NEWPORT, R.I. (WPRI) – Lawyers on both sides of the high-stakes lawsuit challenging Rhode Island’s landmark 2011 state pension overhaul met with the judge behind closed doors Tuesday morning as the pretrial process continued.

John Tarantino, a lawyer representing the state, told WPRI.com the jury trial is still on track to begin April 20, as ordered by R.I. Superior Court Judge Sarah Taft-Carter last month.

At stake is whether Rhode Island legislators acted constitutionally three years ago when they reduced future retirement benefits to shave roughly $4 billion off the shortfall in the state’s pension fund for government workers and taxpayers.

Tarantino said Taft-Carter scheduled four pretrial hearings in the suit during Tuesday’s status conference: for Feb. 6, on motions by various municipalities to be removed as defendants; for Feb. 20, on motions to consolidate; for March 6, for advance rulings about the trial; and for March 27, on dispositive motions.

At Tuesday’s status conference, more than two dozen lawyers involved in the case spent about forty minutes meeting with Taft-Carter in a closed courtroom to work through scheduling matters. Taft-Carter made no rulings in the case on Tuesday. She previously said the process for discovery of evidence will end on March 15.

Sam Zurier, a Providence city councilman and an attorney who is representing some of the school districts involved in the suit, said some of the lawyers at the status conference compared its complexity to the high-profile lead-paint suit that dragged on from 1999 to 2008.

Tuesday’s status conference also marked the first court action in the pension lawsuit since last week’s transition of power in Rhode Island. Among the new lawyers on hand was Jeff Padwa, who has been hired as deputy treasurer and legal counsel to Treasurer Seth Magaziner.

Mark Dingley, who was legal counsel to Gov. Gina Raimondo when she was treasurer, said he is going to continue working on the case part-time for Magaziner but is in the process of returning to the private sector.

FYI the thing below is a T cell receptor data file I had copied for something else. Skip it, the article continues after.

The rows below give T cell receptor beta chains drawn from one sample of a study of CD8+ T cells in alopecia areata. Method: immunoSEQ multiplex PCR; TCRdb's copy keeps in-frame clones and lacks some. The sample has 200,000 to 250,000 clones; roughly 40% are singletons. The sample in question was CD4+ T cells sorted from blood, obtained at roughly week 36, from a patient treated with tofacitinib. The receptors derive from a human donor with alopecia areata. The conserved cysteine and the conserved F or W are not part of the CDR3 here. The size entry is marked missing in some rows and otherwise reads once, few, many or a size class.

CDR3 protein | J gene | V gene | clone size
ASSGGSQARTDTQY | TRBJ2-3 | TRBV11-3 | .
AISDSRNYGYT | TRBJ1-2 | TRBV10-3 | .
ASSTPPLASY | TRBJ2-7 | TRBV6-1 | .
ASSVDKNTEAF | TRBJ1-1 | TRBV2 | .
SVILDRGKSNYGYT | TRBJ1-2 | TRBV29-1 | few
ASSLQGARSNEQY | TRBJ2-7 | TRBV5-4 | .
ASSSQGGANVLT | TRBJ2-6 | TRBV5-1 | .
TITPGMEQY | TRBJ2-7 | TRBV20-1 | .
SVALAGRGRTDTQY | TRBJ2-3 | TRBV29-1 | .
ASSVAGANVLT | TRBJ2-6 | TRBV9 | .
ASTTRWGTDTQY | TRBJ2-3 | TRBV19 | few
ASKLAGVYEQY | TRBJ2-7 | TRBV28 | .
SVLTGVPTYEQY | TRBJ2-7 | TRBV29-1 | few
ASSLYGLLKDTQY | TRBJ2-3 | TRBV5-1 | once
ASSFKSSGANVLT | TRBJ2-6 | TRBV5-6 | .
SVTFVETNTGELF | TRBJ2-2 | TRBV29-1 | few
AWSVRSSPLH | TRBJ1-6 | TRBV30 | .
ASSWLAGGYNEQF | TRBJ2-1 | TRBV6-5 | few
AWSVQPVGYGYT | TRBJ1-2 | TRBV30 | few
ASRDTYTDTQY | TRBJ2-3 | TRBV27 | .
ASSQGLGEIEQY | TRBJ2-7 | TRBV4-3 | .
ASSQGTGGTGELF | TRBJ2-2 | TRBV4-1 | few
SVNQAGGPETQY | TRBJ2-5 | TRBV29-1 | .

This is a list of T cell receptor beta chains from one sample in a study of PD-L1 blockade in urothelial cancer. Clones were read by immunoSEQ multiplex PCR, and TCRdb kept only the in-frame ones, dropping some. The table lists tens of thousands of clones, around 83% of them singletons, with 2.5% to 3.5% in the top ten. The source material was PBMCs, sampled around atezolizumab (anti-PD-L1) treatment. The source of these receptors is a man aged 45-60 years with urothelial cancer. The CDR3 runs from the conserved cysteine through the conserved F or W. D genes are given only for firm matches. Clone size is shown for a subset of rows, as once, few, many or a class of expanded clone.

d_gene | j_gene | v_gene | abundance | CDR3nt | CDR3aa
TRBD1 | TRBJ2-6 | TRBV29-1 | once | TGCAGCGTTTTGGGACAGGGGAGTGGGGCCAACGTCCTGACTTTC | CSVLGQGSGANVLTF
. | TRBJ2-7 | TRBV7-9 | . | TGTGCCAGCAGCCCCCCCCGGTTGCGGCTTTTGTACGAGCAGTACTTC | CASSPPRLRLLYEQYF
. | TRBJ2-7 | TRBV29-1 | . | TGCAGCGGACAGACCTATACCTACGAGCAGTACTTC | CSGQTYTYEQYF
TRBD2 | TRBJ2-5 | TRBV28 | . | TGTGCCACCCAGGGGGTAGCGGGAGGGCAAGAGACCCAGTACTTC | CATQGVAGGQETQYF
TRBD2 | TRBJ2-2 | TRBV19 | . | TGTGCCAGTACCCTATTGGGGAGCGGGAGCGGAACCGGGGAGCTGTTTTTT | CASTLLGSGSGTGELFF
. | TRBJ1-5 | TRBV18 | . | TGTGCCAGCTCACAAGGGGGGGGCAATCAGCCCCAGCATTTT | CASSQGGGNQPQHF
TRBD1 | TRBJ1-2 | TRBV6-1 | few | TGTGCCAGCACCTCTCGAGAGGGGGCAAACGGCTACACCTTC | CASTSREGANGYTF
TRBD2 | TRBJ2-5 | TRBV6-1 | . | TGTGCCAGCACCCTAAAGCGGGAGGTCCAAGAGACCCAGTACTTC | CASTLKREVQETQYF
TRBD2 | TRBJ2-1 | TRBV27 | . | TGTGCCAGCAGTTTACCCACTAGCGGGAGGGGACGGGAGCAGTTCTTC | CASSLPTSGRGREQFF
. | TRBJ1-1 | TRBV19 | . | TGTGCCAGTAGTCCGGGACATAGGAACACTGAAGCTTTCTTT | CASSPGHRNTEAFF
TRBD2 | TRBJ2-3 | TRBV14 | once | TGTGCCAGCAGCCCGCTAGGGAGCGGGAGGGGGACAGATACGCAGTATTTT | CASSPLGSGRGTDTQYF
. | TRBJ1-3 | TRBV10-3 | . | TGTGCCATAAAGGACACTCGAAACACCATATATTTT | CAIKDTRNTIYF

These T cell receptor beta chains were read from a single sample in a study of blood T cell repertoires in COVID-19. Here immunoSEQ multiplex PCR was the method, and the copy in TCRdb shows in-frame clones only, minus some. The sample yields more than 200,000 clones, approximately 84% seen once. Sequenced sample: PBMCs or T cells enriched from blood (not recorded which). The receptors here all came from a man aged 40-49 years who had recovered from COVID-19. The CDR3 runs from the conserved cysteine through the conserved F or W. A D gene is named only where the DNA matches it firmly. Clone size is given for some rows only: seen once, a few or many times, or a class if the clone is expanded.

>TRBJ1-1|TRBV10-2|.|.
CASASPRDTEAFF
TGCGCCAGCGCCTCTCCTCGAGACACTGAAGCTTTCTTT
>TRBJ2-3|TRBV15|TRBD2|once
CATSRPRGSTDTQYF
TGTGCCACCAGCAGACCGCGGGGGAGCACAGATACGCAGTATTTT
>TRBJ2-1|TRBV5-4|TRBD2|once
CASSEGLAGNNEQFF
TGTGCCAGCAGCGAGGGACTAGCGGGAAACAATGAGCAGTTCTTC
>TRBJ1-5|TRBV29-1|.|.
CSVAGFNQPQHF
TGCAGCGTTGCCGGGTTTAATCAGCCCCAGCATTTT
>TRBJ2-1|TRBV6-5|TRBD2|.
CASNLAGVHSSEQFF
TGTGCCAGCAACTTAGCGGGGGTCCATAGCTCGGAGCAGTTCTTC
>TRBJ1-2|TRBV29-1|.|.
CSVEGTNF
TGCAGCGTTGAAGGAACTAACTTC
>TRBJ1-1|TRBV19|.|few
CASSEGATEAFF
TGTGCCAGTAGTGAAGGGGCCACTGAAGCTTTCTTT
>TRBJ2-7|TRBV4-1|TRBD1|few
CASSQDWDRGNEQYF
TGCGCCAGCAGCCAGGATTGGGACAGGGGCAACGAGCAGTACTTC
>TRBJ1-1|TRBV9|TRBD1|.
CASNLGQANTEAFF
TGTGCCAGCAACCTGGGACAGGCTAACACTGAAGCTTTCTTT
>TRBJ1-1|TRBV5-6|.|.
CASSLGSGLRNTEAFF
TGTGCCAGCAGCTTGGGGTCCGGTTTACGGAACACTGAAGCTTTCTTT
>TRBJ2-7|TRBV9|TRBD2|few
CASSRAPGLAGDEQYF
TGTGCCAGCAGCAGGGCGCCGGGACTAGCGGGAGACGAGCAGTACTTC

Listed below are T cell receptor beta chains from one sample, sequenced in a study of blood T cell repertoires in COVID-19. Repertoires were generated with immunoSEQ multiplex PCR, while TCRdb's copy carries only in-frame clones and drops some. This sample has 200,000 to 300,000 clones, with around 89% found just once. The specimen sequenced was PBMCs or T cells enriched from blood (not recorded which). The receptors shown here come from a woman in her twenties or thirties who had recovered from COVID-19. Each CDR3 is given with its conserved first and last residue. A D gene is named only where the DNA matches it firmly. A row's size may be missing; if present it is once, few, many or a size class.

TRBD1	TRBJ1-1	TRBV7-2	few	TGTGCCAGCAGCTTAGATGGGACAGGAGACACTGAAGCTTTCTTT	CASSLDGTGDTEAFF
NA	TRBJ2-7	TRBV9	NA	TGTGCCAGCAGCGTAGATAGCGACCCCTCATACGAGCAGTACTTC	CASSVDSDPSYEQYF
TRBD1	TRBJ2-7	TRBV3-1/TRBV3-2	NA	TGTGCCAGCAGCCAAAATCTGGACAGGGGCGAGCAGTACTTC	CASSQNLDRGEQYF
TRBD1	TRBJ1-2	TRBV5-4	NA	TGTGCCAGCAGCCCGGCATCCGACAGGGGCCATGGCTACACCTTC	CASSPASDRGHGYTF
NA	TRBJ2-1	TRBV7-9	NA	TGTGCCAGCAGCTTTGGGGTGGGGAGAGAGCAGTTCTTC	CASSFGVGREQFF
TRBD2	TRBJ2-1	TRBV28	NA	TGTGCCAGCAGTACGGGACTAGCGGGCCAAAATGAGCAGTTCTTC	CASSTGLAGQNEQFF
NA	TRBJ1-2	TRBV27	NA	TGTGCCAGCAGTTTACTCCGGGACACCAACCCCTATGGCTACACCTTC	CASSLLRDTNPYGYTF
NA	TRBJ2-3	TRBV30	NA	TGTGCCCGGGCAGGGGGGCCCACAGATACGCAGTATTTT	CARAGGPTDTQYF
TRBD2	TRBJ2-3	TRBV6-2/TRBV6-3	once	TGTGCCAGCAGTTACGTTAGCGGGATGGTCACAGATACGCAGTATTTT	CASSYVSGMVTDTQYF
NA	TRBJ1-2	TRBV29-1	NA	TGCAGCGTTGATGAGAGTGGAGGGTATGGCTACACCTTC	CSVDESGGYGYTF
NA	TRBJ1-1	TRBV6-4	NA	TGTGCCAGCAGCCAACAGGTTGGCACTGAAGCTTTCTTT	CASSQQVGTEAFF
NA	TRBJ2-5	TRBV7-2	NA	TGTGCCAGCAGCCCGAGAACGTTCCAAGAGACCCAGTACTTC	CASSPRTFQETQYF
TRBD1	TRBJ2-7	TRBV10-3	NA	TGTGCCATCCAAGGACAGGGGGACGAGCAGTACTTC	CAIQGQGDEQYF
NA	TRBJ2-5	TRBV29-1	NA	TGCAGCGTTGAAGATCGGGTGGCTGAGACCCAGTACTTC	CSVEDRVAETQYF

The pension law was largely designed by Raimondo and passed overwhelmingly by the General Assembly in November 2011. It saved billions of dollars by taking a number of unprecedented steps, most notably freezing cost-of-living adjustments for retirees, and has drawn national attention.

A group of 205 union and retiree plaintiffs filed suit to overturn the pension law in June 2012. The two sides went on to reach a proposed settlement after more than a year of closed-door negotiations, but that deal was scuttled by a small group of police officers, which put the conflict back in court.

Taft-Carter had previously set a Sept. 15 trial date for the suit but scrapped it as the sides got tied up in pretrial matters.

It’s highly likely the outcome in Superior Court will be appealed to the R.I. Supreme Court no matter which side wins. However, state and union leaders say there is also growing momentum in favor of making another attempt to end the suit with an out-of-court settlement. Raimondo has said she is still open to settling but does not want to change the terms of the settlement agreement that failed last year.Ted Nesi ( tnesi@wpri.com ) covers politics and the economy for WPRI.com and writes the Nesi’s Notes blog. Follow him on Twitter: @tednesi